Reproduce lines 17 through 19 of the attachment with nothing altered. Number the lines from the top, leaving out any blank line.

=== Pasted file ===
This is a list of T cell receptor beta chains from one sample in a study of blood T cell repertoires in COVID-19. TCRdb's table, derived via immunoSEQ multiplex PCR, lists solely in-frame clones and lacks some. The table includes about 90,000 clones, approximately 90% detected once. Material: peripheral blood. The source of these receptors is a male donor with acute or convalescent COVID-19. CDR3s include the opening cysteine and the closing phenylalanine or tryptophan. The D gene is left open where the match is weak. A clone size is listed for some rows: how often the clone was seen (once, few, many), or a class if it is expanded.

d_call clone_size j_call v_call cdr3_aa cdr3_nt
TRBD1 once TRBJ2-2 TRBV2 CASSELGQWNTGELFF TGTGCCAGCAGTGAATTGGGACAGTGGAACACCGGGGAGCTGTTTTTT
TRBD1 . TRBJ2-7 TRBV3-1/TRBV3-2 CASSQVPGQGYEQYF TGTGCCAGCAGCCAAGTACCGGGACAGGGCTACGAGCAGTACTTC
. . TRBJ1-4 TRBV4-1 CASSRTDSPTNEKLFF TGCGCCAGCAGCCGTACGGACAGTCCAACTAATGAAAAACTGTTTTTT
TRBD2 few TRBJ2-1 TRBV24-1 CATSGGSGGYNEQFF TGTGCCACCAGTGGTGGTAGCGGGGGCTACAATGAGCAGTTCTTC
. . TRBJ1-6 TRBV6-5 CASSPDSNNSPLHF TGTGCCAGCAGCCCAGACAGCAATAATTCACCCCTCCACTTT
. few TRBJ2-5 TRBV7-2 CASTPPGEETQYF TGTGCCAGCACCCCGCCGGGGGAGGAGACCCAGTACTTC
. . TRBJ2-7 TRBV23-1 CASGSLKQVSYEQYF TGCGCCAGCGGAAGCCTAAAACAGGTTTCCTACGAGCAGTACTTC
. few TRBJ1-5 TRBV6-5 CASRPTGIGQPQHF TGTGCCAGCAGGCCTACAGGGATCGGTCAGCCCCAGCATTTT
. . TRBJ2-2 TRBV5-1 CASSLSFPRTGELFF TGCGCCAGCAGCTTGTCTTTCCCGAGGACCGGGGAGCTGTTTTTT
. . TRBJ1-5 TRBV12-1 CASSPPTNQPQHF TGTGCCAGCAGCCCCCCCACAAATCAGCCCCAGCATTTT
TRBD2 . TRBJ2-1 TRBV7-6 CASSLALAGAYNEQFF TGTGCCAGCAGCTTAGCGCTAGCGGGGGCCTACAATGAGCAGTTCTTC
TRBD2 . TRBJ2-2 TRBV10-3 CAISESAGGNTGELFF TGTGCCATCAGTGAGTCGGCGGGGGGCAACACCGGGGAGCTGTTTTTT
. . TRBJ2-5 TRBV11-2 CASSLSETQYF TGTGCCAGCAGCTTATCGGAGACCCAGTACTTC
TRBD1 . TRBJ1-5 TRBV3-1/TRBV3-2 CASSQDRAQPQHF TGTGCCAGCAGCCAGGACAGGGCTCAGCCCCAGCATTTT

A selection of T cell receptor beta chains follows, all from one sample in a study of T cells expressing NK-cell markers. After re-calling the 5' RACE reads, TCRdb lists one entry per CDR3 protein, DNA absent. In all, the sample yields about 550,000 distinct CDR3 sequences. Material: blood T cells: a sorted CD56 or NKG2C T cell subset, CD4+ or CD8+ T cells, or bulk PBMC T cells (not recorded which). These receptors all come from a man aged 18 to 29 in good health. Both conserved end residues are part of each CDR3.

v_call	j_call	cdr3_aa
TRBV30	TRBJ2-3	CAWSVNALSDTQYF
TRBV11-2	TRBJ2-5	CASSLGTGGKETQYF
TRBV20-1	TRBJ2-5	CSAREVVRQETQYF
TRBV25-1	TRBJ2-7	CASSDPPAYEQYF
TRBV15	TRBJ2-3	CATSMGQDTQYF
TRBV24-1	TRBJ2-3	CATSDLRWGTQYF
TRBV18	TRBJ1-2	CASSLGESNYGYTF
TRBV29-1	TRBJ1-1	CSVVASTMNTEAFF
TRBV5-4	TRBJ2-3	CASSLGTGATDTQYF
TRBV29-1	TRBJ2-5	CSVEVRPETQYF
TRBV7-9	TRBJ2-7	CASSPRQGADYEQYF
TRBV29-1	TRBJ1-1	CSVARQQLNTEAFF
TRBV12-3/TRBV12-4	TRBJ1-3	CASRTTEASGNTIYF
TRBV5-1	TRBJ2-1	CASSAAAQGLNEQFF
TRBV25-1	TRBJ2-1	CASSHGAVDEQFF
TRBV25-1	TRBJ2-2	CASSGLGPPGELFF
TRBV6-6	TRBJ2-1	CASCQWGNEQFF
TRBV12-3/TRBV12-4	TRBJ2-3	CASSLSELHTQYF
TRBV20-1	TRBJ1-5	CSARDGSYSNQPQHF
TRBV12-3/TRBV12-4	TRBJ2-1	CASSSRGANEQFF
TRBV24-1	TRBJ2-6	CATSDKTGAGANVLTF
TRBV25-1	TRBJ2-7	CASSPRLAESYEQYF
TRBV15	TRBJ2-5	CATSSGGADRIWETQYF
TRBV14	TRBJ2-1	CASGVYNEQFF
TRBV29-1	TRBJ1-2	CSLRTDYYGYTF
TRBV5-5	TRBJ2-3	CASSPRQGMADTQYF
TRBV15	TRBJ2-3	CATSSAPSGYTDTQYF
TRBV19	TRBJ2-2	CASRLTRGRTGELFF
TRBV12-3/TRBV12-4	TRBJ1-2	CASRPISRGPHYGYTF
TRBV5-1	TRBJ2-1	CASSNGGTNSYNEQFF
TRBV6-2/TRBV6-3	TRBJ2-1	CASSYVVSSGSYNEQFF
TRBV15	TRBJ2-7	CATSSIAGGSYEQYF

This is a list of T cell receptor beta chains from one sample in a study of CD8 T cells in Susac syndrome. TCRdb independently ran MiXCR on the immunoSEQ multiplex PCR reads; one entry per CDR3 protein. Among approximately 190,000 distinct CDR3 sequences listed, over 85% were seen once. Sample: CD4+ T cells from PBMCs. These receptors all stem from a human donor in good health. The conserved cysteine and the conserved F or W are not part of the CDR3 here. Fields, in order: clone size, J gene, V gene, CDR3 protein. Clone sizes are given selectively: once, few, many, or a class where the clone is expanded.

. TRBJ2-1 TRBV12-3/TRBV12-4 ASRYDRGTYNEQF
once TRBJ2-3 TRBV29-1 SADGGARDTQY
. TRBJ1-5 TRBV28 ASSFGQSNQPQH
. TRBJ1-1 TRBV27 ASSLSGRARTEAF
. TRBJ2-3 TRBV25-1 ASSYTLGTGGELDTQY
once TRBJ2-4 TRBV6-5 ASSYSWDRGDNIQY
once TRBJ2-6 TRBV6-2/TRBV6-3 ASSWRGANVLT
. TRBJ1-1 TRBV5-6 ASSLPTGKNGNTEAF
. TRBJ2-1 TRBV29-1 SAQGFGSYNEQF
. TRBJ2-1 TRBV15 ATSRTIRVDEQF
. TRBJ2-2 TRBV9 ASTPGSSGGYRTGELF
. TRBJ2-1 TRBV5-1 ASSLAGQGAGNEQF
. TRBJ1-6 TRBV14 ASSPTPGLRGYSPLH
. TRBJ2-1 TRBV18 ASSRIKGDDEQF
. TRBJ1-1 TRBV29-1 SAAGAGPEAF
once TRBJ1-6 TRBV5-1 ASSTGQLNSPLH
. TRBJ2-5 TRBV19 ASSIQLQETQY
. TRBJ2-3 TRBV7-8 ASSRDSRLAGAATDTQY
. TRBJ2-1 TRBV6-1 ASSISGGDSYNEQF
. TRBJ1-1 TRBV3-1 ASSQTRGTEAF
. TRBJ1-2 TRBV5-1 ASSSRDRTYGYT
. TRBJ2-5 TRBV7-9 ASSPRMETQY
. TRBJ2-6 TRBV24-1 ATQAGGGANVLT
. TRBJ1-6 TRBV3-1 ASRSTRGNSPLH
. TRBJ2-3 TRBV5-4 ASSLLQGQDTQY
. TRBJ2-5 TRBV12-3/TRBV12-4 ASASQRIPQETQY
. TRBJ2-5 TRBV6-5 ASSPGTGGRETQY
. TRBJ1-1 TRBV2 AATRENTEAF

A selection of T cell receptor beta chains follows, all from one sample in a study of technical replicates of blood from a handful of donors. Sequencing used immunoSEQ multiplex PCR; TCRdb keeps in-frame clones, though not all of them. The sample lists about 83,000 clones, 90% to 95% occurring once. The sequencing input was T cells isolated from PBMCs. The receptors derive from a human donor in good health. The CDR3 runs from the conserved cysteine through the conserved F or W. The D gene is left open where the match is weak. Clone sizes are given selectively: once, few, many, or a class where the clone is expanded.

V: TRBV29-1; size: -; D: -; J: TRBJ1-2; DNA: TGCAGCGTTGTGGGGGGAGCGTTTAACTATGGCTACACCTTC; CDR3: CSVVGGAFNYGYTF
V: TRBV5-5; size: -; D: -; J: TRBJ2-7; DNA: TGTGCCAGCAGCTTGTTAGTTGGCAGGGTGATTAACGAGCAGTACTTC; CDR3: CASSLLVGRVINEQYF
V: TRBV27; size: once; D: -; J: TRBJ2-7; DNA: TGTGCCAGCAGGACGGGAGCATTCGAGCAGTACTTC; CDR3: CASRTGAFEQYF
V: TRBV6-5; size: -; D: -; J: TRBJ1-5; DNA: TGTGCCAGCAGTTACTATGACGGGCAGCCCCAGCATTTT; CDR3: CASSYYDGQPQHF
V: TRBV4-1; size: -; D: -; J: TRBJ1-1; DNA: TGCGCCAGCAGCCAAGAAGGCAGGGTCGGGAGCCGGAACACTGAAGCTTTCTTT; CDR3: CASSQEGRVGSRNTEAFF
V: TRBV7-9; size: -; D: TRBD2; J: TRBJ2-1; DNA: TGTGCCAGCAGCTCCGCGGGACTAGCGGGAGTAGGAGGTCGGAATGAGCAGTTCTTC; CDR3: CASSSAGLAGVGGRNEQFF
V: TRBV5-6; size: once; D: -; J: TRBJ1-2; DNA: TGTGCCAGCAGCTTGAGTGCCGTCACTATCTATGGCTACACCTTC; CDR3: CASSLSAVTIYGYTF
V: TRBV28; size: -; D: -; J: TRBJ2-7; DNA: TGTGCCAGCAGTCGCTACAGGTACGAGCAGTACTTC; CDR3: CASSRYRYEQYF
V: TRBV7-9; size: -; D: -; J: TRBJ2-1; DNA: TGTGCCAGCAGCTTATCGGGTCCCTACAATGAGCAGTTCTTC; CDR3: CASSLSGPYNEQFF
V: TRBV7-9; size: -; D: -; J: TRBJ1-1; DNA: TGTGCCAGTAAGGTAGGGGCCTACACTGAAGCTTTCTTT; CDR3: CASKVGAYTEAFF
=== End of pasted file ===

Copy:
A selection of T cell receptor beta chains follows, all from one sample in a study of T cells expressing NK-cell markers. After re-calling the 5' RACE reads, TCRdb lists one entry per CDR3 protein, DNA absent. In all, the sample yields about 550,000 distinct CDR3 sequences. Material: blood T cells: a sorted CD56 or NKG2C T cell subset, CD4+ or CD8+ T cells, or bulk PBMC T cells (not recorded which). These receptors all come from a man aged 18 to 29 in good health. Both conserved end residues are part of each CDR3.

v_call	j_call	cdr3_aa
TRBV30	TRBJ2-3	CAWSVNALSDTQYF